Some years ago I moved to Kelowna. I was in need of a change and so, for a time, put island life behind me. Kelowna’s bigger-town vibe and vivid arts community were interesting to me, its geography and flora a complete change from what I’d been accustomed to in my small town island home.
Shortly after my move, I went to work at The Titanium Workshop. It was unlike anywhere I'd worked before. The business was, at that time, located in the owners’ home. All customer interaction was through email or by phone. There was no dress code and, although regular hours of business were observed, there was no time clock.
Although the workshop was a manufacturing business, producing titanium rings for sale through a website, the business was (and remains to this day) very much an artistic endeavour. It started with a single ring, made by one of the owners as a gift for the other, and grew from that simple design to be much, much more.
Titanium rings were not common at the time the workshop started and there wasn’t equipment purpose-built for making them. The workshop’s early rings were hand drilled and individually lathed, using equipment designed for making machine parts. Their designs were, of necessity, simple but the workmanship was excellent. The rings were precisely made and beautifully finished.
I soon realized that work at the workshop was a collaborative effort. Although each member of our very small staff had a specific job, product creation was a collaborative effort to which each team member brought their own special skills.
Frederique had training in graphic design and a strong visual aesthetic.
Roy had crazy-good lateral thinking skills that enabled him to adapt equipment and develop techniques that were completely new and amazingly innovative.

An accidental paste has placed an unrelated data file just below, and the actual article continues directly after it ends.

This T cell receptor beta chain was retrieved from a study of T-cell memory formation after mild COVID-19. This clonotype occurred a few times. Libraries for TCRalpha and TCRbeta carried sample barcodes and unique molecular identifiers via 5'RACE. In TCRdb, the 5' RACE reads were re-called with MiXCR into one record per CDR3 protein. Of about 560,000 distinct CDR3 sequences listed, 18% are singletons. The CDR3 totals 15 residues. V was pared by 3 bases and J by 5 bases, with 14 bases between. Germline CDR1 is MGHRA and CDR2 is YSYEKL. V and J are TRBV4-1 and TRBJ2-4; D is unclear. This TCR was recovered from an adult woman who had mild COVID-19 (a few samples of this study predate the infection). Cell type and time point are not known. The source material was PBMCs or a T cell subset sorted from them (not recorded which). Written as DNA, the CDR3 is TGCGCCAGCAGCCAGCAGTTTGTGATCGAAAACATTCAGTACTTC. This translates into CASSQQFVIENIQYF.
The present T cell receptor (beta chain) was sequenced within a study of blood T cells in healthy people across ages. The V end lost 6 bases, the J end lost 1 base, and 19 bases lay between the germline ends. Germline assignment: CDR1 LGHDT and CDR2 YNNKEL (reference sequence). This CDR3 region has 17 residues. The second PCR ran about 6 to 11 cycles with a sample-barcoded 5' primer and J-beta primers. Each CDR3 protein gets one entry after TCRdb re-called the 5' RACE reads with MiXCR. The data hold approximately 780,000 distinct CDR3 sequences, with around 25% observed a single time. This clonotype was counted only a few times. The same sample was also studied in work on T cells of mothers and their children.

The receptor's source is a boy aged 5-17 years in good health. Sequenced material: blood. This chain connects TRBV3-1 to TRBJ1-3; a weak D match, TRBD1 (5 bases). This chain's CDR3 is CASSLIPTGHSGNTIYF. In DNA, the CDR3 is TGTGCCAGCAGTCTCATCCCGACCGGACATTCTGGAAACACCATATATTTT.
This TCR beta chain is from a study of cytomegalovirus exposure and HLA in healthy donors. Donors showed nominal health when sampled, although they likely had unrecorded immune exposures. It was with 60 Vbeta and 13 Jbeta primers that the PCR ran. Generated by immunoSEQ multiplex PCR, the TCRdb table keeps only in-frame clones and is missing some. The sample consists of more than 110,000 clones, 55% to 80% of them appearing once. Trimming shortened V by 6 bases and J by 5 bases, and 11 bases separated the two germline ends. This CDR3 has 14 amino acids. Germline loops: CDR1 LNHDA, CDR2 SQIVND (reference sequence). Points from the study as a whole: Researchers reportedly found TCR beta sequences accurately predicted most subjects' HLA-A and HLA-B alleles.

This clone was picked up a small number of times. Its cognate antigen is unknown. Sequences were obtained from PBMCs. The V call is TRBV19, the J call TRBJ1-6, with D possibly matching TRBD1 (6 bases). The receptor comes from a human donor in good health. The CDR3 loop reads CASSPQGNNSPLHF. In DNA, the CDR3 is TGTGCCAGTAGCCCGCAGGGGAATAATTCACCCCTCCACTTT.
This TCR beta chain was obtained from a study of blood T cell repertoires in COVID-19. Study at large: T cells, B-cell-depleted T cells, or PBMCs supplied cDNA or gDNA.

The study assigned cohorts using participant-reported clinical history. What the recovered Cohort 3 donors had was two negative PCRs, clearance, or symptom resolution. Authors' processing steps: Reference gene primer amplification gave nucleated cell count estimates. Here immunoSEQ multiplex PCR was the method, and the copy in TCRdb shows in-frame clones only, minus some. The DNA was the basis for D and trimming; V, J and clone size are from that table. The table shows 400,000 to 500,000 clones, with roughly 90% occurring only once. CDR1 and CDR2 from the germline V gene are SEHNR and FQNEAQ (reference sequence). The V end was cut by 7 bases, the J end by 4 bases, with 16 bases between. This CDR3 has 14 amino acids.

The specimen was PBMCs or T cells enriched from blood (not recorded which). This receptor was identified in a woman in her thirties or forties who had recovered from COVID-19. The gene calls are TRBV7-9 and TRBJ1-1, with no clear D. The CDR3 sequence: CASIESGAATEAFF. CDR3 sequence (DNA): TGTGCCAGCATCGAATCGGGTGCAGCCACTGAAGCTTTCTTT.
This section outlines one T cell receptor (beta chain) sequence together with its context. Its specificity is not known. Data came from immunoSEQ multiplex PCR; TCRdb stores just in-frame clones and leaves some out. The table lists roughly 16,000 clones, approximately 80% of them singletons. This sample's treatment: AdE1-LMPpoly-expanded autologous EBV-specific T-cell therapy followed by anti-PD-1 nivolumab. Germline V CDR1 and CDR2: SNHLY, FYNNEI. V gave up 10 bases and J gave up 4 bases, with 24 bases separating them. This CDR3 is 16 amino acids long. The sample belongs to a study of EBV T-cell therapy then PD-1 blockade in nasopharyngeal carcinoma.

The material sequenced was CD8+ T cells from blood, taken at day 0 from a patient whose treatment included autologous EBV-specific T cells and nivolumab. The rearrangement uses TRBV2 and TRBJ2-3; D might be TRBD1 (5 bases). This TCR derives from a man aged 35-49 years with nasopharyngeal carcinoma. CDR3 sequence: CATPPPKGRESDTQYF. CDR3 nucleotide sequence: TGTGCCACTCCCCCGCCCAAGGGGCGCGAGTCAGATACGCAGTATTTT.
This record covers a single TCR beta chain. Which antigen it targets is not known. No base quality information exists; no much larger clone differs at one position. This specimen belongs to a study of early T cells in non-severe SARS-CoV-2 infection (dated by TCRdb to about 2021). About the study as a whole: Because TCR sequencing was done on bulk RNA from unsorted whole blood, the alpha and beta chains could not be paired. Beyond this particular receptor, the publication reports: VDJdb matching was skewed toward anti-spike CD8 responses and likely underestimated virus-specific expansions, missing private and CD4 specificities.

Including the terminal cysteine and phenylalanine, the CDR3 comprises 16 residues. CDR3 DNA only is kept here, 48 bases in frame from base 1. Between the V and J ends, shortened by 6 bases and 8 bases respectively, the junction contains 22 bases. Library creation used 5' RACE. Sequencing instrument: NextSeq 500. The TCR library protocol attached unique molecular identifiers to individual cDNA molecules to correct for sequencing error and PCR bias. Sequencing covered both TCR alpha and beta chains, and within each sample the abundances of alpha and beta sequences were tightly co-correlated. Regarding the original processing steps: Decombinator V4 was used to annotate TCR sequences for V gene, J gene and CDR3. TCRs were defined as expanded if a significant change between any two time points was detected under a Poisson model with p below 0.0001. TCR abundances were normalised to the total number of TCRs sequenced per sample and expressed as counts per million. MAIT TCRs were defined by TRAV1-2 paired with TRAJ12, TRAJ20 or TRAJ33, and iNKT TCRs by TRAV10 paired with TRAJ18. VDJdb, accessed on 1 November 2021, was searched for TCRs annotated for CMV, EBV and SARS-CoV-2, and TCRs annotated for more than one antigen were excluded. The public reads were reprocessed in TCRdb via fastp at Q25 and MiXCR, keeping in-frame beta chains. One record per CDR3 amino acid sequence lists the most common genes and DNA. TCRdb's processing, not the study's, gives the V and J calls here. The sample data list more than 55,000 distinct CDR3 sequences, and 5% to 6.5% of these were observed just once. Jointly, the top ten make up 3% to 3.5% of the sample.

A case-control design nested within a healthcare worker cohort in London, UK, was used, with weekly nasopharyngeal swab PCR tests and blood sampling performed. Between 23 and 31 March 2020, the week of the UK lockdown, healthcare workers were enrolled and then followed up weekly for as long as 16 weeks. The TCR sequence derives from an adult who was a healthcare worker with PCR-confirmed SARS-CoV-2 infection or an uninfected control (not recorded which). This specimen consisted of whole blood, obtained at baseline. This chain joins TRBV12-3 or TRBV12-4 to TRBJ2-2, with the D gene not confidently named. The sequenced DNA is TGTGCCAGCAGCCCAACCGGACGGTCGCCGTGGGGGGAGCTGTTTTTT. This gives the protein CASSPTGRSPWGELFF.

A number of talented machinists brought their technical skills to bear on solving production problems, coming up with new and better ways to carve titanium.
Brain used his CAD skills and design savvy to bring customer ideas to life and to explore ideas of his own in three dimensions.
Customers brought their ideas and requests to the workshop, affording our team an opportunity to step outside our own limitations and embrace concepts that would not otherwise have occurred to us.
As titanium rings grew in popularity, the workshop faced new competition in the form of rings cheaply manufactured in countries like China. Frustratingly, the rings these overseas factories produced were often direct copies of designs that had originated through our hard work and, although they were mass produced (often from inferior materials) and finished to a much lower standard, their price tags had customer appeal.
Despite these challenges, The Titanium Workshop has retained its market niche, mostly through the original thinking and innovation that have characterized their business from the start.
They made titanium rings with gold inlays, then carved the inlays.
They found a way to carve rings with prong style stone settings.
They made the first titanium ring with a multiple stone setting
and have gone on to extrapolate those techniques into some amazingly creative designs.
They developed and executed amazingly detailed carved designs,
made specialized coatings, added bright accents of anodized colour,
and executed a myriad of custom designs, made to their customers’ requests.
Now they're working on developing a line of pendants, including this brilliant, Steampunk inspired design. (The gears in this pendant actually turn!)
I worked at The Titanium Workshop for more than eight years. As is often the case in a business where a number of creative people who work with different visions share a workspace, the path was not always smooth. It was, however, always stimulating, always challenging, and always a learning process.
My time at the workshop changed forever my outlook on what work can be. It helped me to understand that there is more to employment than just earning a wage and that, while everyone may have a different vision, it is possible to work at something important to you and still find a way to earn a living.
At first glance, making rings may have nothing at all to do with writing blogs, but there is an interrelation here: It’s about finding your one thing and working toward it. It’s about meeting challenges and finding a way to make your vision work. So, thanks Fred and Roy for the lesson. I’m grateful to have worked with you.
Please note: This blog is not a paid endorsement. Although they knew I was writing a piece about them, The Titanium Workshop did not see the contents of the piece until after it was published.
All of the images in this post are property of Arnell Workshop Inc. d.b.a. The Titanium Workshop, and are used with their permission.